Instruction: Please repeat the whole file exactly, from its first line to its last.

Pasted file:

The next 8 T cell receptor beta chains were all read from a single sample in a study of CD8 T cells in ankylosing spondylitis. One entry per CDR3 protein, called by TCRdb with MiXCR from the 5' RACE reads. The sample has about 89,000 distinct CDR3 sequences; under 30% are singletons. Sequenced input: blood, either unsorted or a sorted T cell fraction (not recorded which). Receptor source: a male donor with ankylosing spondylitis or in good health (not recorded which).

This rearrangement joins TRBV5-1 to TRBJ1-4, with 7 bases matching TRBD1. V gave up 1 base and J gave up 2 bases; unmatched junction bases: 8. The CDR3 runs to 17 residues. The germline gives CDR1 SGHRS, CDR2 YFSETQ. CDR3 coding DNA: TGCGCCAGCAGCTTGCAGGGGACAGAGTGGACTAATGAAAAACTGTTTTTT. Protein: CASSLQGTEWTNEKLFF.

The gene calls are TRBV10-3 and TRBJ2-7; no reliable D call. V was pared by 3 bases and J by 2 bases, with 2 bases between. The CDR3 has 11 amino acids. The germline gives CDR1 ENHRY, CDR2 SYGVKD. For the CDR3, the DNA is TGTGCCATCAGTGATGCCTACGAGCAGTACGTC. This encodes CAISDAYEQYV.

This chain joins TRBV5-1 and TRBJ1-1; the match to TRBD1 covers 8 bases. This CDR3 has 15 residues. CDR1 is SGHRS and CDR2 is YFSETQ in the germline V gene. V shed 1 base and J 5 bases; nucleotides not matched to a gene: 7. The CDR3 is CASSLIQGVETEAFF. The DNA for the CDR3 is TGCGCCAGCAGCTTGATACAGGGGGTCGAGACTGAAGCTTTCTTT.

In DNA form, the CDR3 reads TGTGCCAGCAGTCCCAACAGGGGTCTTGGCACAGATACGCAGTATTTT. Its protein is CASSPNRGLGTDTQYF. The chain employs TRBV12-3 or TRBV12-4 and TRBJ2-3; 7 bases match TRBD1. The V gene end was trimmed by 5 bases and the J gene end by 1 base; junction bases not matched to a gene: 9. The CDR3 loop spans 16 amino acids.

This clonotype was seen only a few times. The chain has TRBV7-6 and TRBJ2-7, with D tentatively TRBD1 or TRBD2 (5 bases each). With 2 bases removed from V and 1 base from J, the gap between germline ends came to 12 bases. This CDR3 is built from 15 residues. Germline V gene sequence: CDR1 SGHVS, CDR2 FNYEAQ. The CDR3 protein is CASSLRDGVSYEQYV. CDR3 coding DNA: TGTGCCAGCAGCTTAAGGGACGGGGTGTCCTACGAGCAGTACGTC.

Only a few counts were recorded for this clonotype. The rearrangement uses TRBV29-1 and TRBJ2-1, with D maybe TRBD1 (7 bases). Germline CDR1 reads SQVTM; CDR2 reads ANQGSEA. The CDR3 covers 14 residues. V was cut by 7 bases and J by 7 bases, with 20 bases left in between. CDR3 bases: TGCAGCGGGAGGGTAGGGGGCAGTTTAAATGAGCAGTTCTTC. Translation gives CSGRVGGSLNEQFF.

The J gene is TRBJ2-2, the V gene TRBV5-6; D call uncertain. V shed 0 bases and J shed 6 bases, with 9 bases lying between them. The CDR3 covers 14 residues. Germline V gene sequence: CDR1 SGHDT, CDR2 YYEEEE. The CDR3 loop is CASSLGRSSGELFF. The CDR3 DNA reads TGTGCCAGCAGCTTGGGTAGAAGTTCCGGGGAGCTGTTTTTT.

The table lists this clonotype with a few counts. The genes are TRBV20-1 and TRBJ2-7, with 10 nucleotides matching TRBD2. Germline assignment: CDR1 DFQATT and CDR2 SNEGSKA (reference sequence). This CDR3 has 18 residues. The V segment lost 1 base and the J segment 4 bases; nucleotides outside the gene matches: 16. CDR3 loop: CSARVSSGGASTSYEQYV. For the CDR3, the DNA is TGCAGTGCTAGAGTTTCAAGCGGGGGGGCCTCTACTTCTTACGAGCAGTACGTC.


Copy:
The next 8 T cell receptor beta chains were all read from a single sample in a study of CD8 T cells in ankylosing spondylitis. One entry per CDR3 protein, called by TCRdb with MiXCR from the 5' RACE reads. The sample has about 89,000 distinct CDR3 sequences; under 30% are singletons. Sequenced input: blood, either unsorted or a sorted T cell fraction (not recorded which). Receptor source: a male donor with ankylosing spondylitis or in good health (not recorded which).

This rearrangement joins TRBV5-1 to TRBJ1-4, with 7 bases matching TRBD1. V gave up 1 base and J gave up 2 bases; unmatched junction bases: 8. The CDR3 runs to 17 residues. The germline gives CDR1 SGHRS, CDR2 YFSETQ. CDR3 coding DNA: TGCGCCAGCAGCTTGCAGGGGACAGAGTGGACTAATGAAAAACTGTTTTTT. Protein: CASSLQGTEWTNEKLFF.

The gene calls are TRBV10-3 and TRBJ2-7; no reliable D call. V was pared by 3 bases and J by 2 bases, with 2 bases between. The CDR3 has 11 amino acids. The germline gives CDR1 ENHRY, CDR2 SYGVKD. For the CDR3, the DNA is TGTGCCATCAGTGATGCCTACGAGCAGTACGTC. This encodes CAISDAYEQYV.

This chain joins TRBV5-1 and TRBJ1-1; the match to TRBD1 covers 8 bases. This CDR3 has 15 residues. CDR1 is SGHRS and CDR2 is YFSETQ in the germline V gene. V shed 1 base and J 5 bases; nucleotides not matched to a gene: 7. The CDR3 is CASSLIQGVETEAFF. The DNA for the CDR3 is TGCGCCAGCAGCTTGATACAGGGGGTCGAGACTGAAGCTTTCTTT.

In DNA form, the CDR3 reads TGTGCCAGCAGTCCCAACAGGGGTCTTGGCACAGATACGCAGTATTTT. Its protein is CASSPNRGLGTDTQYF. The chain employs TRBV12-3 or TRBV12-4 and TRBJ2-3; 7 bases match TRBD1. The V gene end was trimmed by 5 bases and the J gene end by 1 base; junction bases not matched to a gene: 9. The CDR3 loop spans 16 amino acids.

This clonotype was seen only a few times. The chain has TRBV7-6 and TRBJ2-7, with D tentatively TRBD1 or TRBD2 (5 bases each). With 2 bases removed from V and 1 base from J, the gap between germline ends came to 12 bases. This CDR3 is built from 15 residues. Germline V gene sequence: CDR1 SGHVS, CDR2 FNYEAQ. The CDR3 protein is CASSLRDGVSYEQYV. CDR3 coding DNA: TGTGCCAGCAGCTTAAGGGACGGGGTGTCCTACGAGCAGTACGTC.

Only a few counts were recorded for this clonotype. The rearrangement uses TRBV29-1 and TRBJ2-1, with D maybe TRBD1 (7 bases). Germline CDR1 reads SQVTM; CDR2 reads ANQGSEA. The CDR3 covers 14 residues. V was cut by 7 bases and J by 7 bases, with 20 bases left in between. CDR3 bases: TGCAGCGGGAGGGTAGGGGGCAGTTTAAATGAGCAGTTCTTC. Translation gives CSGRVGGSLNEQFF.

The J gene is TRBJ2-2, the V gene TRBV5-6; D call uncertain. V shed 0 bases and J shed 6 bases, with 9 bases lying between them. The CDR3 covers 14 residues. Germline V gene sequence: CDR1 SGHDT, CDR2 YYEEEE. The CDR3 loop is CASSLGRSSGELFF. The CDR3 DNA reads TGTGCCAGCAGCTTGGGTAGAAGTTCCGGGGAGCTGTTTTTT.

The table lists this clonotype with a few counts. The genes are TRBV20-1 and TRBJ2-7, with 10 nucleotides matching TRBD2. Germline assignment: CDR1 DFQATT and CDR2 SNEGSKA (reference sequence). This CDR3 has 18 residues. The V segment lost 1 base and the J segment 4 bases; nucleotides outside the gene matches: 16. CDR3 loop: CSARVSSGGASTSYEQYV. For the CDR3, the DNA is TGCAGTGCTAGAGTTTCAAGCGGGGGGGCCTCTACTTCTTACGAGCAGTACGTC.